Allan Massie: World Rugby's decisions come under microscope - radix malorum est cupiditas

The decision by World Rugby this week to award the 2031 World Cup to the USA has raised a few eyebrows.
The Rugby Union World Cup trophy, the Webb Ellis Cup, will be played for in the United States.The Rugby Union World Cup trophy, the Webb Ellis Cup, will be played for in the United States.
The Rugby Union World Cup trophy, the Webb Ellis Cup, will be played for in the United States.

Certainly all the talk is about the loot that may be expected. It’s not of course anything like as scandalous as FIFA’s award of football’s World Cup to Qatar, but it is nevertheless bizarre. I guess they had better now amend the articles concerning qualification to ensure that the host country will be represented.

This decision follows hard on their dog’s breakfast proposals for World Rugby’s latest scheme for a global championship to be staged every two years. Does anyone outside the Dublin-based organisation want this? Is there a clamour for it? Or is one of Scotland best and most experienced rugby writers in Alastair Reid correct when he asserts that “it appeals to absolutely no one outside the inner circle of those who stand to make a tidy profit from the change?” I guess he is. “Radix malorum est cupiditas”: Greed is the root of evil things.

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Ostensibly, of course, this is intended to “spread the game” and benefit countries ranked in rugby’s lower tiers. No doubt this is a laudable ambition. One can think however of easier and better ways of doing this. One might be to require tier 1 countries to commit themselves to sending A or B teams to play international matches there – as, indeed, for example Scotland will be playing an A international against Chile this summer.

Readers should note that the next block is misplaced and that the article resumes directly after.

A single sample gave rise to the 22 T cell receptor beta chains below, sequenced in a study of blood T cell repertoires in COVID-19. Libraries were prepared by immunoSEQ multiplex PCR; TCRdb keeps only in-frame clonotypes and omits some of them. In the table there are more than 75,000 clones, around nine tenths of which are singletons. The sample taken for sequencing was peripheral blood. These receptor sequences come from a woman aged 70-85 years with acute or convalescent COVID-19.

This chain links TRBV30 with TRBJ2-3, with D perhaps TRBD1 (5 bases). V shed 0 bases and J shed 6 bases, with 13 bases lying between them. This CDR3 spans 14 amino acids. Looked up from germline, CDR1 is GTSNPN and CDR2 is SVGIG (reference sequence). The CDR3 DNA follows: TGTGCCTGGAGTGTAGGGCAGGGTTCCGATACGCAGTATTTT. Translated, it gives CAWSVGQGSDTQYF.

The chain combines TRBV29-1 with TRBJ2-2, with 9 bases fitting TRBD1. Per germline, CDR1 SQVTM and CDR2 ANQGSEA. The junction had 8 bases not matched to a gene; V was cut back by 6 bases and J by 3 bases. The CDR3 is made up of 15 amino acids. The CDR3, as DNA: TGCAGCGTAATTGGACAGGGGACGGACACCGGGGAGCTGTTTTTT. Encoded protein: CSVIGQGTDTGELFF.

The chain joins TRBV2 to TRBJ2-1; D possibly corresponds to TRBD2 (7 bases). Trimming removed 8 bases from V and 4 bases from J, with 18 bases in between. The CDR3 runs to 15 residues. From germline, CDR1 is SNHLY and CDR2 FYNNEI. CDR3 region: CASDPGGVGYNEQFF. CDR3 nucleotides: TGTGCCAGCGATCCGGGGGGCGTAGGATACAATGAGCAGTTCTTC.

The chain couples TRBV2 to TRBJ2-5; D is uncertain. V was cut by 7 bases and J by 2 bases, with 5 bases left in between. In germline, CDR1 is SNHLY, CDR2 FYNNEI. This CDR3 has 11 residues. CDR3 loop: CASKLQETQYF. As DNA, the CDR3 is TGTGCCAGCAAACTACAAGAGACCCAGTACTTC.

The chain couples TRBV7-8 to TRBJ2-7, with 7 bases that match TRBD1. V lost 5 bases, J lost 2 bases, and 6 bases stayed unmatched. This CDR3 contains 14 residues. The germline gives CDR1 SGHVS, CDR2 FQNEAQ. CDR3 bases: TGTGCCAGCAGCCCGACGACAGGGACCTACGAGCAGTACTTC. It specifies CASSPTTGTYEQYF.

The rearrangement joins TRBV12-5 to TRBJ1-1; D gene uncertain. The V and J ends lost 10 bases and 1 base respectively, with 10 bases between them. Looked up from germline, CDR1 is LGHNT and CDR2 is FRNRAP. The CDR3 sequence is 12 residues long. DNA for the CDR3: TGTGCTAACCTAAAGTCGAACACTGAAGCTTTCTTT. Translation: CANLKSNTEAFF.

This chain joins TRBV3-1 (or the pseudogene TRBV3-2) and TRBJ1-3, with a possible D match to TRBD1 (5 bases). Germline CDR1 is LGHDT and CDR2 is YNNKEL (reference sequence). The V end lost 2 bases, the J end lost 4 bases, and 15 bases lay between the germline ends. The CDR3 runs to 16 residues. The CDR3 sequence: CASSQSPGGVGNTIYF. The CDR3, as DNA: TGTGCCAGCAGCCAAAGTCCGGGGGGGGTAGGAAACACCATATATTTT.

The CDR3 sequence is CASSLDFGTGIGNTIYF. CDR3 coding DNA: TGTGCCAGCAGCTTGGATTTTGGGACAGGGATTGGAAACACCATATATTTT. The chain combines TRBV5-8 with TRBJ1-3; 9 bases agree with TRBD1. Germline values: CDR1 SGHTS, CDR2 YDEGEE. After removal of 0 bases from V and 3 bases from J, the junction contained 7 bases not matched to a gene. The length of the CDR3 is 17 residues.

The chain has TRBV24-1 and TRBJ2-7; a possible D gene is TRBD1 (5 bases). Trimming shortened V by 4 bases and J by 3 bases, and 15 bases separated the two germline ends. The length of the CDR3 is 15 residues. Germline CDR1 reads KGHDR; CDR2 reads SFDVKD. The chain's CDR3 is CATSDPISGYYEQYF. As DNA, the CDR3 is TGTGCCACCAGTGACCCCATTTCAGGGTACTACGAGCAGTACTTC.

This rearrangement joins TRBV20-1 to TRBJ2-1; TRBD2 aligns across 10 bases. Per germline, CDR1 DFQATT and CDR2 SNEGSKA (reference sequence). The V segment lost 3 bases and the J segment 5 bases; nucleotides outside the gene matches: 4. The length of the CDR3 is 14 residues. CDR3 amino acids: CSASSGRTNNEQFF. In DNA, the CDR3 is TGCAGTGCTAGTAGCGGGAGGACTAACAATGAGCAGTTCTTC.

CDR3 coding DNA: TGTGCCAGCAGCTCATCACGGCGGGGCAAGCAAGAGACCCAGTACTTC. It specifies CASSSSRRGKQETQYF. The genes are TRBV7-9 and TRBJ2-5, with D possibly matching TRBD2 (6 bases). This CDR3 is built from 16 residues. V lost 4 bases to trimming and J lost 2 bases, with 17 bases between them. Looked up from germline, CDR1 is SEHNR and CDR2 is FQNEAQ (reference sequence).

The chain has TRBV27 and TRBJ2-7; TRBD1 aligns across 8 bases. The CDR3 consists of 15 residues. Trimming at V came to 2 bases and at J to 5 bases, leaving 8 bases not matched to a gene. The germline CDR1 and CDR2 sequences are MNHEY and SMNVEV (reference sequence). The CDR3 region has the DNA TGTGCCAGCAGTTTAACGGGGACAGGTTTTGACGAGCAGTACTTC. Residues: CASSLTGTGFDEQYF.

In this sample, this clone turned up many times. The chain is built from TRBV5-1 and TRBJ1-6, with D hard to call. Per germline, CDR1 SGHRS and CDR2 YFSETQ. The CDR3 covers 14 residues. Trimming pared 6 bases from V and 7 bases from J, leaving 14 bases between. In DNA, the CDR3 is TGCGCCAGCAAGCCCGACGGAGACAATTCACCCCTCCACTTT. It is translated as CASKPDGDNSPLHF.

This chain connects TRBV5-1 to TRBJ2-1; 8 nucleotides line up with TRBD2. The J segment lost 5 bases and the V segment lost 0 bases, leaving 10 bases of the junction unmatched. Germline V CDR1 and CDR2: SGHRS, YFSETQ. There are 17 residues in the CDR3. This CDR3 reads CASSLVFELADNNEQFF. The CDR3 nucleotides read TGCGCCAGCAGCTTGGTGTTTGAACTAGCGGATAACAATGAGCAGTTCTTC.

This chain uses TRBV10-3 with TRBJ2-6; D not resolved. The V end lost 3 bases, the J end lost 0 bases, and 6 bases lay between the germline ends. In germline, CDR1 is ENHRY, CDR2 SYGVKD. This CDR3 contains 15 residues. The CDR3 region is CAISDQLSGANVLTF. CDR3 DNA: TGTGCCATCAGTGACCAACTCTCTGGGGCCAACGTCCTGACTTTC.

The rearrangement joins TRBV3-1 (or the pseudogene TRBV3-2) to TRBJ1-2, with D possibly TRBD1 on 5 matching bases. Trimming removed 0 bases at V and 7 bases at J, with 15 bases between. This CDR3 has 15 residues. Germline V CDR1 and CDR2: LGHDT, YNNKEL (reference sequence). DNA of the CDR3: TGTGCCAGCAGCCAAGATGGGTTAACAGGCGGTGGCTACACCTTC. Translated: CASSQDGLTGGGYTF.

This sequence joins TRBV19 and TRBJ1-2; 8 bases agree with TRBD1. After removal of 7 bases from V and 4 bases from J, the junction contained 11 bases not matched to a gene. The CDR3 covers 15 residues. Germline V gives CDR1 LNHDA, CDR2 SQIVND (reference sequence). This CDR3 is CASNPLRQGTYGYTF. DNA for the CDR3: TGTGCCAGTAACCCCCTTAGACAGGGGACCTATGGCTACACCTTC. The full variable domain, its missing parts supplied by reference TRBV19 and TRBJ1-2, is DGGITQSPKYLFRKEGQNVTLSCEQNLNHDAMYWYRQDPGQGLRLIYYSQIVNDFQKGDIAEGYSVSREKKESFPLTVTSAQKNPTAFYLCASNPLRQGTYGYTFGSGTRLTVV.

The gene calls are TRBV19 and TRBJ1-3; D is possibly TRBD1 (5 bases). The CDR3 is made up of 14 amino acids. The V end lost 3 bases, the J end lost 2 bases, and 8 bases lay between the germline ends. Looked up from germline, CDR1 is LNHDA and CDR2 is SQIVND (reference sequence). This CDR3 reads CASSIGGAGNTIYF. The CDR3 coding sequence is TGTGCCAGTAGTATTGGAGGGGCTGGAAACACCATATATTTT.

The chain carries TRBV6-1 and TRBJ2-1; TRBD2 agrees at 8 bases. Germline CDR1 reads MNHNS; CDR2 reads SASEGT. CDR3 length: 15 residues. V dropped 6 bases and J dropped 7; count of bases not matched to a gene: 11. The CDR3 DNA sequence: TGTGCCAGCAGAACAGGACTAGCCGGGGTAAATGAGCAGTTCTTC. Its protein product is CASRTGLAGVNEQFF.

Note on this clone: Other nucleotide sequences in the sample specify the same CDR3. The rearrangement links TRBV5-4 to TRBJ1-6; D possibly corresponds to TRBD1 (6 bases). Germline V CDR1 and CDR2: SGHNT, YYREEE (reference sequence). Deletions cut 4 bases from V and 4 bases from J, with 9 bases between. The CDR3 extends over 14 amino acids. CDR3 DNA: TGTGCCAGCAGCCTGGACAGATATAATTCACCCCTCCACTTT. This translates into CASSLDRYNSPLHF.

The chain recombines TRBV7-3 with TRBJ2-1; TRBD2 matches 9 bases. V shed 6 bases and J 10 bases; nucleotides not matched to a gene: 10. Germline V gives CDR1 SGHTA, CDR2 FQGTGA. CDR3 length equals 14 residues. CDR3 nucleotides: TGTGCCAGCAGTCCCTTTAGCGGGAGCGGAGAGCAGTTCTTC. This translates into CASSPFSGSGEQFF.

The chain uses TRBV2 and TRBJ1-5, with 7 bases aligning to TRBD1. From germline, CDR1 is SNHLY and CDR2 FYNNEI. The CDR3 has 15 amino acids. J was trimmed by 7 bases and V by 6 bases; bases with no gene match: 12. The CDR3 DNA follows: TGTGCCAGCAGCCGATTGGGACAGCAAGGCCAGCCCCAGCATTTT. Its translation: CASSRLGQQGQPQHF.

This “global championship” is a ghastly proposal. It is already recognised that far too much is demanded of players and that fixture lists should be pruned, not expanded. By December Scotland will have played 12 full internationals in 2022. Is this desirable? Doesn’t it take something from the individual games? It’s a bit like the old line about American tourists in Europe: if it’s Wednesday, I guess this city is Florence.

Bizarrely, too, the more money comes in to the game, with private equity companies buying stakes in the Six Nations and professional leagues, the more the ordinary rugby supporter is priced out. How many members of rugby clubs – the people who keep the amateur game going – can now afford to take their young families to Murrayfield?

Still, enough moaning. There are at least two enticing Heineken semi-finals this weekend, though of course it is sad that Edinburgh and Glasgow both failed to reach that stage in the Challenge Cup, both losing matches which at some stage in the game each looked capable of winning. Edinburgh’s defeat at home to a far from outstanding Wasps side being particularly disappointing, Glasgow’s loss away to Lyon being more forgivable. So the only Scot now left in this season’s Cups is Finn Russell. He scored a remarkable try last week, but will surely need to be at his magical best of Racing 92 are to beat La Rochelle and reach the final.

The game in Dublin between Leinster and Toulouse this afternoon is fascinating. Leinster are so good that any Scot’s admiration for them is tinged with jealousy. Their ability to play 15-man rugby, with quick ball from the tackle point and adroit changes in the line of attack is unrivalled in the Northern hemisphere. Johnny Sexton, benefitting from his intelligent and speedy New Zealand scrum-half, Jamison Gibson-Park, is astonishing, playing at least a well as ever – some might say better than ever. Some in Ireland have even been saying that Gibson-Park is the equal of Antoine Dupont, though Brian O’Driscoll hit that claim firmly on the head this week, going so far as to call it nonsense.

Still, though Toulouse depend greatly on Dupont and his half-back partner Romain Ntamack – surely the best pairing in the world today. Toulouse will need their hugely powerful forwards to secure some ascendancy if Leinster are to be beaten in Dublin. I can imagine, but don’t expect, to see it happening. For one thing Toulouse had a brutally hard game, which went to extra time, against Munster last week, while Leinster beat Leicester away more comfortably than the final score 23-14 might suggest. Not long ago I suspect that most of us here in Scotland would have been rooting for Leinster. Now I’m not so sure. We are all a bit jealous of Irish rugby now. This is understandable, if not to our credit.

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